The rhythmic waves of blood and cerebrospinal fluid (CSF) that occur when we are sleeping, appear to function much like a washing machine’s rinse cycle, which may help to clear the brain of toxic waste on a regular basis.

Laura Sanders, Science News »

Every 20 seconds, a wave of fresh cerebrospinal fluid rolls into the sleeping brain. These slow, rhythmic blasts, described for the first time in the Nov. 1 Science, may help explain why sleep is so important for brain health.

Studies on animals have shown that the fluid, called CSF, can wash harmful proteins, including those implicated in Alzheimer’s disease, out of the brain. The new results give heft to the idea that a similar power wash happens in sleeping people.

Dr. Francis Collins, NIH Director’s Blog »

The findings, published recently in the journal Science, are the first to suggest that the brain’s well-known ebb and flow of blood and electrical activity during sleep may also trigger cleansing waves of blood and CSF. While the experiments were conducted in healthy adults, further study of this phenomenon may help explain why poor sleep or loss of sleep has previously been associated with the spread of toxic proteins and worsening memory loss in people with Alzheimer’s disease.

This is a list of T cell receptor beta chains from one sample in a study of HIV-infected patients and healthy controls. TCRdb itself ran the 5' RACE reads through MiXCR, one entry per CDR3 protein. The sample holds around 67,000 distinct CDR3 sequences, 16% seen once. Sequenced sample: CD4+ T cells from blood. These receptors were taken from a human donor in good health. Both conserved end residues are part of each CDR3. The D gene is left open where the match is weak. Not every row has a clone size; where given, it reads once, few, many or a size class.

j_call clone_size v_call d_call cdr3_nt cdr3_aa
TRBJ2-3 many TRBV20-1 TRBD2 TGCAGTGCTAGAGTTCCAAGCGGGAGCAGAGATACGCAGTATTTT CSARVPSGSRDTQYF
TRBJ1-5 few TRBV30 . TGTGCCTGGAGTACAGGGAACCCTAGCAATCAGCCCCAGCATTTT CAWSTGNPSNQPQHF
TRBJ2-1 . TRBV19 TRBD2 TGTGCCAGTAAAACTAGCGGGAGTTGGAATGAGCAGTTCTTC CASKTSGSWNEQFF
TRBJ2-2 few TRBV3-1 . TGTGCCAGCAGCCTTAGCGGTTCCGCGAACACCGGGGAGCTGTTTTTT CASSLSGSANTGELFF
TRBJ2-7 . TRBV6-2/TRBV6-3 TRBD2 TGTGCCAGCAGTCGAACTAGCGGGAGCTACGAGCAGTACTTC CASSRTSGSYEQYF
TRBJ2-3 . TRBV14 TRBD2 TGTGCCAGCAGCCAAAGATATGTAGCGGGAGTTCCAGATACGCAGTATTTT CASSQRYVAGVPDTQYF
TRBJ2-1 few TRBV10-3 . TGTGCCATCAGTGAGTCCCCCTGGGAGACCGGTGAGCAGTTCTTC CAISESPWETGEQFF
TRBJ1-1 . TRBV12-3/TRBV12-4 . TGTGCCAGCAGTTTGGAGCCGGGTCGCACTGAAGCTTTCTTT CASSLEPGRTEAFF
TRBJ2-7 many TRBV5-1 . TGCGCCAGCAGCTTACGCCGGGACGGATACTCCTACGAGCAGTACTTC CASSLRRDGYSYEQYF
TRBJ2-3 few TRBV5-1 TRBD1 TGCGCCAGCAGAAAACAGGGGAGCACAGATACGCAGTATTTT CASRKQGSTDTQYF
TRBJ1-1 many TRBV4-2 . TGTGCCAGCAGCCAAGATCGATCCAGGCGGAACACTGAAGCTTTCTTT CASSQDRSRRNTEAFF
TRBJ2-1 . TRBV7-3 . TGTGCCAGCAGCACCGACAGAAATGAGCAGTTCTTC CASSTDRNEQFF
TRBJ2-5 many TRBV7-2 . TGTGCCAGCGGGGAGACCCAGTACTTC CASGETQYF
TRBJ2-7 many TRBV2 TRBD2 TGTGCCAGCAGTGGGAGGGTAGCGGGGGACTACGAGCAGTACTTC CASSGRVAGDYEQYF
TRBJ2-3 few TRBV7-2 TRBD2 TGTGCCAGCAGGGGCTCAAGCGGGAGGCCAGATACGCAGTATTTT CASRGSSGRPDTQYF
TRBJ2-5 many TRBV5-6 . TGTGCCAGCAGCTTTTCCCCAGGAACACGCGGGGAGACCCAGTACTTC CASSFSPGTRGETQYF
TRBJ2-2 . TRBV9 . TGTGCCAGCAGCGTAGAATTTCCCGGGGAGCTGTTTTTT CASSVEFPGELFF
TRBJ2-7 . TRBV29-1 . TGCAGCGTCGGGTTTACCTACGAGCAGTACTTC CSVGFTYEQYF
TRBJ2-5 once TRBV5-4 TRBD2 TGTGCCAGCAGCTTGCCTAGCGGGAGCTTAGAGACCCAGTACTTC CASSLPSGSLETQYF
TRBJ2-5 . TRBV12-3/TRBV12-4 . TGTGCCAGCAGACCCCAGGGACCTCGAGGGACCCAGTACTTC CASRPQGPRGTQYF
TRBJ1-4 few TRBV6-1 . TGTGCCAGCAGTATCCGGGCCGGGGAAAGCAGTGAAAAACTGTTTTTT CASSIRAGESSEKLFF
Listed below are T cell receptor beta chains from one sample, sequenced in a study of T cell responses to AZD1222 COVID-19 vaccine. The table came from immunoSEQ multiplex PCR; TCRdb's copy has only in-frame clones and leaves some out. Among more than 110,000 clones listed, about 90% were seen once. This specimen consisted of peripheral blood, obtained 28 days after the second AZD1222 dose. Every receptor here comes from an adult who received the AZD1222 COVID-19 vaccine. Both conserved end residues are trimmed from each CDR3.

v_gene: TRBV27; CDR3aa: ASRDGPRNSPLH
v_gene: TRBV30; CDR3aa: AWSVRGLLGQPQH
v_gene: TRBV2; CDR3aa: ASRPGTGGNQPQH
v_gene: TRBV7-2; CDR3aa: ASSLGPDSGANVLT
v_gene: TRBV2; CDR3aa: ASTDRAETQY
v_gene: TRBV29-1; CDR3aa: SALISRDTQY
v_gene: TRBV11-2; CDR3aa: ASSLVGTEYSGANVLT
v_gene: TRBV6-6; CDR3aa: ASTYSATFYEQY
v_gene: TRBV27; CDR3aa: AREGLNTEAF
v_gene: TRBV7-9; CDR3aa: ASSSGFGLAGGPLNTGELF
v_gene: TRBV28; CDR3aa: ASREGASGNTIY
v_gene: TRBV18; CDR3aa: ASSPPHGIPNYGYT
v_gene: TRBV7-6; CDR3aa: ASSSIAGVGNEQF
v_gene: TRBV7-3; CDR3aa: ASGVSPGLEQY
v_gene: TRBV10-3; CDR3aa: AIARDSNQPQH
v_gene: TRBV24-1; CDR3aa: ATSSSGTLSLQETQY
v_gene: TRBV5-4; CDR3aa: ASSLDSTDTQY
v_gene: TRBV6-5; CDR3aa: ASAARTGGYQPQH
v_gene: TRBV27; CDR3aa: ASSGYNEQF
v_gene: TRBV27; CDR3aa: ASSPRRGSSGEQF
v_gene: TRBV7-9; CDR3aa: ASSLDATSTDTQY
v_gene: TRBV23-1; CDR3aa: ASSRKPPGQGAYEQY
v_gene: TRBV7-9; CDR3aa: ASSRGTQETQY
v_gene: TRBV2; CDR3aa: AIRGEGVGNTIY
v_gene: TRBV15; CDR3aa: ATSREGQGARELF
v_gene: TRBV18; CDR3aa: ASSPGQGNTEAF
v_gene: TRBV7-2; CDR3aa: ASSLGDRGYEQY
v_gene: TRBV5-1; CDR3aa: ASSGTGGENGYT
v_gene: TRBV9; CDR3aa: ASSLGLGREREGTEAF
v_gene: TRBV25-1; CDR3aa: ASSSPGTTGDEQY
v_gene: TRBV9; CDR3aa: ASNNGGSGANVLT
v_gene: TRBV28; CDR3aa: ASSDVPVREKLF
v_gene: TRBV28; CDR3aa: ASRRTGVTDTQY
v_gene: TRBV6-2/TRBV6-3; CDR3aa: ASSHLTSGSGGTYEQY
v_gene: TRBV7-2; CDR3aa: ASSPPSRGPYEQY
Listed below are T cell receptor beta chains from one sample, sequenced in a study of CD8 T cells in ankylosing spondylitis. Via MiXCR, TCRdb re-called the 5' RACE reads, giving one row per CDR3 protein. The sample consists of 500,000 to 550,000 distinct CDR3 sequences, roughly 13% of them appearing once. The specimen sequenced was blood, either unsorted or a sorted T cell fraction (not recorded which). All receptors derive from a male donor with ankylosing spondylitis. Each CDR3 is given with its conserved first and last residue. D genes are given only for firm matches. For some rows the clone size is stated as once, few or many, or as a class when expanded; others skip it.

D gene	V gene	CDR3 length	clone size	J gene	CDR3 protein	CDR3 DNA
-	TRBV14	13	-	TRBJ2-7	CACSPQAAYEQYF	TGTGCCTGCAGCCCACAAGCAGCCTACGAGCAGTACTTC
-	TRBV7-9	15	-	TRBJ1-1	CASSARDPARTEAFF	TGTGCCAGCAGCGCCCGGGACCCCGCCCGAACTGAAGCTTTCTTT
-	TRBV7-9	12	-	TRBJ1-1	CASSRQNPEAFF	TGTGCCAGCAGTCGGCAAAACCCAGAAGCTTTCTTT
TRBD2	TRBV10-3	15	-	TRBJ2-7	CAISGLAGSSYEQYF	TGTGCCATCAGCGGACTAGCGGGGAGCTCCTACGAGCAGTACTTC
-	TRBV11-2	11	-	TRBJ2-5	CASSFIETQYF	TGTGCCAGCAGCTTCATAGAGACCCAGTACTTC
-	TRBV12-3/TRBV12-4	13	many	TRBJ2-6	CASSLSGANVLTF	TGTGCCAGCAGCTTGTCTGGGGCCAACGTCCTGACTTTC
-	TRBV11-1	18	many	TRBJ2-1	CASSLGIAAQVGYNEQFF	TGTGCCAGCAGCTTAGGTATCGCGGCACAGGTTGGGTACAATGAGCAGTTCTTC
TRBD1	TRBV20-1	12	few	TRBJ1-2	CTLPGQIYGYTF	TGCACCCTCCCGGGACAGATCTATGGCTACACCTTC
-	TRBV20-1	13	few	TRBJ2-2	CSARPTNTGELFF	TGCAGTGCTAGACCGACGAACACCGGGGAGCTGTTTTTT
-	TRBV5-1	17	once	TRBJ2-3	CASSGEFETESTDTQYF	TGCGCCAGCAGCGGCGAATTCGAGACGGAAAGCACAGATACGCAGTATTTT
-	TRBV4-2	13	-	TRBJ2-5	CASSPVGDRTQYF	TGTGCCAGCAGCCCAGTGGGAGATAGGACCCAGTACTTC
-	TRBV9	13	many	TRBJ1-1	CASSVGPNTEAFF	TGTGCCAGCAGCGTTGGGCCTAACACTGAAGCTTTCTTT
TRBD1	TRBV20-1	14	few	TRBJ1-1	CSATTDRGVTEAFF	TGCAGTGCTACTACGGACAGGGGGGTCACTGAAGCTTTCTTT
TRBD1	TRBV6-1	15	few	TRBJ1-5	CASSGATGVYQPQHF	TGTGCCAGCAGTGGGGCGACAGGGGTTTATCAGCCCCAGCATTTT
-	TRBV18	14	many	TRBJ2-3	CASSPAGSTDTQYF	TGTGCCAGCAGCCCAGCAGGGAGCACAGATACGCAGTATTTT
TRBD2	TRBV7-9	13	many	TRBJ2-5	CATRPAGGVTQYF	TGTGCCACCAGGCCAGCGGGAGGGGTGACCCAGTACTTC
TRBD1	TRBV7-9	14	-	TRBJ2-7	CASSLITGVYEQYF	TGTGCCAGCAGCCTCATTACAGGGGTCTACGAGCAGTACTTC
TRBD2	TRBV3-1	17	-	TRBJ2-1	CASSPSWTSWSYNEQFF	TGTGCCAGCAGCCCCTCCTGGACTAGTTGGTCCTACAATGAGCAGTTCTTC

From Science News via YouTube »

During non-REM sleep, oxygen-rich blood (colored red) flows out of the brain just before a wave of cerebrospinal fluid (blue) rolls in, entering from a lower part called the fourth ventricle. That cerebrospinal fluid may help clean harmful proteins out of the brain.